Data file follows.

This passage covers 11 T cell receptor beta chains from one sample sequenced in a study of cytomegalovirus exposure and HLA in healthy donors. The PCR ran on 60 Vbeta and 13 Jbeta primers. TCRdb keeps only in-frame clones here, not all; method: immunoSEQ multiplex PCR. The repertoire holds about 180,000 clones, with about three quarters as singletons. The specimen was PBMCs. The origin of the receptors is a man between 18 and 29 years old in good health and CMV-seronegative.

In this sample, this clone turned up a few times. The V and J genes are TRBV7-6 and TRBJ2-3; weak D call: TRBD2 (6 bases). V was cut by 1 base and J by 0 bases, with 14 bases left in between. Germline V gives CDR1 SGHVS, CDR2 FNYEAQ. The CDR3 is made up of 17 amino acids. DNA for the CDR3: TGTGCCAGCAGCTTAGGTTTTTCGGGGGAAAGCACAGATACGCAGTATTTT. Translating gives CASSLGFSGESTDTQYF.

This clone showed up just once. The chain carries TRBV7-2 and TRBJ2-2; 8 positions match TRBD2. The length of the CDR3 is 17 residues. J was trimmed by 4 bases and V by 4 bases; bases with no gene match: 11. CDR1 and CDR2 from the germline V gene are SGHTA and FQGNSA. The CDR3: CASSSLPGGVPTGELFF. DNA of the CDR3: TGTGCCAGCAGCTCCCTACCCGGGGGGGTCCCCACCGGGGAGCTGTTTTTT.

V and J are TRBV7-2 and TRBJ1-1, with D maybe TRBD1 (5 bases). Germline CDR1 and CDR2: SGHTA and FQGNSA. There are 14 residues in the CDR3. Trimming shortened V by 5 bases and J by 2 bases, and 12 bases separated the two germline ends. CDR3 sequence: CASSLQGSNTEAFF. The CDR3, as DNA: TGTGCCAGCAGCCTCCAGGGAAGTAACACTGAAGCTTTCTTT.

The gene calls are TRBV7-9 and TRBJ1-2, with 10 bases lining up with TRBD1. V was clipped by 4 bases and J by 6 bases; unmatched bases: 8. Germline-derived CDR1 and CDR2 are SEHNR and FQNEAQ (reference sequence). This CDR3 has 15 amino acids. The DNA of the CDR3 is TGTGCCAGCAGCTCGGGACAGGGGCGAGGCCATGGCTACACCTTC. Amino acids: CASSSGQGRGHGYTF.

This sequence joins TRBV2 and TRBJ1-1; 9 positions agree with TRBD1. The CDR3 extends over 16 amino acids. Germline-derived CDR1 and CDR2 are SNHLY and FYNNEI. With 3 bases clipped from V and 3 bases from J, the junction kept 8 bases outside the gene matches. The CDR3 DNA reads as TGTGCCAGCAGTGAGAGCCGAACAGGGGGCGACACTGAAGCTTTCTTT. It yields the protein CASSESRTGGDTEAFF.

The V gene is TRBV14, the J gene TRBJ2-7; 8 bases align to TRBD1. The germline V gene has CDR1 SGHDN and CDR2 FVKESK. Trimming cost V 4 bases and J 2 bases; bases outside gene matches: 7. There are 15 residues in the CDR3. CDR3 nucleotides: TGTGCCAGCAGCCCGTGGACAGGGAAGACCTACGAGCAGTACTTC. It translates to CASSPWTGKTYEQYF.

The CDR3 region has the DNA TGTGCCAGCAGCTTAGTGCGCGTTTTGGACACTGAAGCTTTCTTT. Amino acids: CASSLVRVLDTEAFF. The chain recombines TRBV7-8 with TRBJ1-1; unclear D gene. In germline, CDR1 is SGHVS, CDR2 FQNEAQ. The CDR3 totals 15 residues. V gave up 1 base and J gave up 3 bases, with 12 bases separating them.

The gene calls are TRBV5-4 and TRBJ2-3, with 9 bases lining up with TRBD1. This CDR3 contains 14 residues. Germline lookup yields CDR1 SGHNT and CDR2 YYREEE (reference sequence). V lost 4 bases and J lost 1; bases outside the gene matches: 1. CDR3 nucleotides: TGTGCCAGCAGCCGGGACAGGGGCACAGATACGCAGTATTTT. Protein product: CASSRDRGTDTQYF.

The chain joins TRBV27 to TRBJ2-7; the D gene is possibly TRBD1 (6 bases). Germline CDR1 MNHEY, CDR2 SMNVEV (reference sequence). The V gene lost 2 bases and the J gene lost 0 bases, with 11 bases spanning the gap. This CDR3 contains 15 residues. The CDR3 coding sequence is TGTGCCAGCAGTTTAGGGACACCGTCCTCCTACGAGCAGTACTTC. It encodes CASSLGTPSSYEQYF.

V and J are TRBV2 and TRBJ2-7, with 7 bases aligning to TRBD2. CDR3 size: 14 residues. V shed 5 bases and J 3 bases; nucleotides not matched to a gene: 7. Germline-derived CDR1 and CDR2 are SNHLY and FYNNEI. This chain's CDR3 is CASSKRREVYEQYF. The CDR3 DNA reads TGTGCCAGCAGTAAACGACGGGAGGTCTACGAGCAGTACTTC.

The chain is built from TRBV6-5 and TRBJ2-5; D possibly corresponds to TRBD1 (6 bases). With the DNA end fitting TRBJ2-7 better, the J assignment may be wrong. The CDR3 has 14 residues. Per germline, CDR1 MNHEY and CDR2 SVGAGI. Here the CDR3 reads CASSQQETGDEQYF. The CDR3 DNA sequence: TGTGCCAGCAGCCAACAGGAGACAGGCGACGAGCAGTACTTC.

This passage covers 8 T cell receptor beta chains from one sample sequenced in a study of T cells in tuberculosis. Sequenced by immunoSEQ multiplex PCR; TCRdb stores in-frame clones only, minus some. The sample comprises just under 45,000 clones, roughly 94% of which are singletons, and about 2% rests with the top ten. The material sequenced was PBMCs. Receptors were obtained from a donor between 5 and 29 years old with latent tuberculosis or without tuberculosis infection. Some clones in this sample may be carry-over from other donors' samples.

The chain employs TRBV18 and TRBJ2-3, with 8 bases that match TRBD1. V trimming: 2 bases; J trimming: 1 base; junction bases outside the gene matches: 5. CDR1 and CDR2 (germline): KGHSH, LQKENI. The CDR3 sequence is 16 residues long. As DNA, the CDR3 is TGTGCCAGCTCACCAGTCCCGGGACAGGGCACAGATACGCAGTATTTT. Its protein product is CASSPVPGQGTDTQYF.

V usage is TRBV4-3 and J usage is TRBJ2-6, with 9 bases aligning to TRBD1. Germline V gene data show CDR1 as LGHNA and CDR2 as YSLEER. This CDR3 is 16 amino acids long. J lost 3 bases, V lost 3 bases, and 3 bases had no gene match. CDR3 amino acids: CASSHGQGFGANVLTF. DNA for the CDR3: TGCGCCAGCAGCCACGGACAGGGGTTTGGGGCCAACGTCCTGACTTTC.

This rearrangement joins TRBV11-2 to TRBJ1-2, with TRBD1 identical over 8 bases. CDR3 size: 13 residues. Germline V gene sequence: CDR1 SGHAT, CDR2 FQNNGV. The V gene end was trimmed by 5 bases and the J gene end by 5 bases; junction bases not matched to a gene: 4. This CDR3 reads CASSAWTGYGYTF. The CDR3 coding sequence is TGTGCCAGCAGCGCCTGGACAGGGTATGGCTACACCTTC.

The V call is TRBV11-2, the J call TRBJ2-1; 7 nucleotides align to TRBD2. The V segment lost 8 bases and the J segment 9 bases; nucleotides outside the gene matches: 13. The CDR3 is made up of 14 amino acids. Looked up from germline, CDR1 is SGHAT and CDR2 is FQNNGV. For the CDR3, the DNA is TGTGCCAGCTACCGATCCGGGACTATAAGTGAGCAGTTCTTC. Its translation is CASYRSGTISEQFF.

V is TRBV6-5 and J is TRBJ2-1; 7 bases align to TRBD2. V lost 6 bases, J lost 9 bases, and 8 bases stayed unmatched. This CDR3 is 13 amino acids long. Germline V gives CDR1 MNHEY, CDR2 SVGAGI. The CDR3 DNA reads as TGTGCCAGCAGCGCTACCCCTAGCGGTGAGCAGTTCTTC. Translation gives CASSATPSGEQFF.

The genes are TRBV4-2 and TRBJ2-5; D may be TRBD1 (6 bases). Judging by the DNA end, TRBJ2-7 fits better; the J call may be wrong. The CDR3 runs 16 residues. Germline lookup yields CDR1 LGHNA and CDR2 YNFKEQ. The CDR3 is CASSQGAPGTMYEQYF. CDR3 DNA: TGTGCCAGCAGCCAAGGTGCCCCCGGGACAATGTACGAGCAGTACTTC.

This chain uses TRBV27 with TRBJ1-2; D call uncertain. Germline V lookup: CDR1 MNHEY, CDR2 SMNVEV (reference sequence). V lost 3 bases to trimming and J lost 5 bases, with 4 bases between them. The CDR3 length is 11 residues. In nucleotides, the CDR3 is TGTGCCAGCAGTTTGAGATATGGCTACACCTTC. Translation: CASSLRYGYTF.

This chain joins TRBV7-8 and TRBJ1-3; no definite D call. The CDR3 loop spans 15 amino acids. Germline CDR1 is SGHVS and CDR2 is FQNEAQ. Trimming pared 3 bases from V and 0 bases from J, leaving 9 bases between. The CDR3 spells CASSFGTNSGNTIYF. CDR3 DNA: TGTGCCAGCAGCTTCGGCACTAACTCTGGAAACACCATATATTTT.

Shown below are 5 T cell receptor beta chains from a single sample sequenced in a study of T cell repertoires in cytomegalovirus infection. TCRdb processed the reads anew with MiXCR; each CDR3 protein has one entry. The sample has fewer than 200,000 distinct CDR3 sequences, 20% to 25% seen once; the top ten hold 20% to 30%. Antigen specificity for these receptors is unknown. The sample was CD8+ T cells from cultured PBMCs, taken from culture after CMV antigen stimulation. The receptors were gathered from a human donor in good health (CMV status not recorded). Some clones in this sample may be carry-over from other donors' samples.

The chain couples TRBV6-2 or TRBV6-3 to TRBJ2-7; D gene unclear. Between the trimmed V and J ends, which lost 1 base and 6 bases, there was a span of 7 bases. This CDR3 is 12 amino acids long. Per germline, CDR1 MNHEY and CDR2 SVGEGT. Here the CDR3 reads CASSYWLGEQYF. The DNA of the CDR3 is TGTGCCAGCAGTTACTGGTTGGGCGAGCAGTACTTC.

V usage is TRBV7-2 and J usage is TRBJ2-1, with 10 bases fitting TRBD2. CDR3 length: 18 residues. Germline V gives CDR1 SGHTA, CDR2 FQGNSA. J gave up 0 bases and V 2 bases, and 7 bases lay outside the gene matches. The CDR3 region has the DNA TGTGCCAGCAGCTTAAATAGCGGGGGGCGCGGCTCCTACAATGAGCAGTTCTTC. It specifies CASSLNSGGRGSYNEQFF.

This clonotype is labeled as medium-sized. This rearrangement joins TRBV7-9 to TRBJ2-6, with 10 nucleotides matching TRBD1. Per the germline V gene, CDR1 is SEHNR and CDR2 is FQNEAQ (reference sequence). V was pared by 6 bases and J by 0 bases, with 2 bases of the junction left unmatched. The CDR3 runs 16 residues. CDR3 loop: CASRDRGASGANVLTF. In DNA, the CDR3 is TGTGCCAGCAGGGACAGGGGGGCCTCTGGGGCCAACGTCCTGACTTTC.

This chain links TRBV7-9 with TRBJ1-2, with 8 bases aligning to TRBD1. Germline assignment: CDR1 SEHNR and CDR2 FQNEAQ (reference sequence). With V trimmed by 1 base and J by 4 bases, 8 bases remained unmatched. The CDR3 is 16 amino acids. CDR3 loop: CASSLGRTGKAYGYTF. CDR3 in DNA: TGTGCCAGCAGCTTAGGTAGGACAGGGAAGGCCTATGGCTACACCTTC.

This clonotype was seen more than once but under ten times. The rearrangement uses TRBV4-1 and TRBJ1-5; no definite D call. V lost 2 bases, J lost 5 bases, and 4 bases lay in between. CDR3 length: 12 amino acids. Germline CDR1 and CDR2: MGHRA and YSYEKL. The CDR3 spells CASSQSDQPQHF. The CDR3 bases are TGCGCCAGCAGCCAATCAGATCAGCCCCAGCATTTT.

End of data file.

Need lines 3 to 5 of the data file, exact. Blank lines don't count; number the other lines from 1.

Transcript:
This clone showed up just once. The chain carries TRBV7-2 and TRBJ2-2; 8 positions match TRBD2. The length of the CDR3 is 17 residues. J was trimmed by 4 bases and V by 4 bases; bases with no gene match: 11. CDR1 and CDR2 from the germline V gene are SGHTA and FQGNSA. The CDR3: CASSSLPGGVPTGELFF. DNA of the CDR3: TGTGCCAGCAGCTCCCTACCCGGGGGGGTCCCCACCGGGGAGCTGTTTTTT.

V and J are TRBV7-2 and TRBJ1-1, with D maybe TRBD1 (5 bases). Germline CDR1 and CDR2: SGHTA and FQGNSA. There are 14 residues in the CDR3. Trimming shortened V by 5 bases and J by 2 bases, and 12 bases separated the two germline ends. CDR3 sequence: CASSLQGSNTEAFF. The CDR3, as DNA: TGTGCCAGCAGCCTCCAGGGAAGTAACACTGAAGCTTTCTTT.

The gene calls are TRBV7-9 and TRBJ1-2, with 10 bases lining up with TRBD1. V was clipped by 4 bases and J by 6 bases; unmatched bases: 8. Germline-derived CDR1 and CDR2 are SEHNR and FQNEAQ (reference sequence). This CDR3 has 15 amino acids. The DNA of the CDR3 is TGTGCCAGCAGCTCGGGACAGGGGCGAGGCCATGGCTACACCTTC. Amino acids: CASSSGQGRGHGYTF.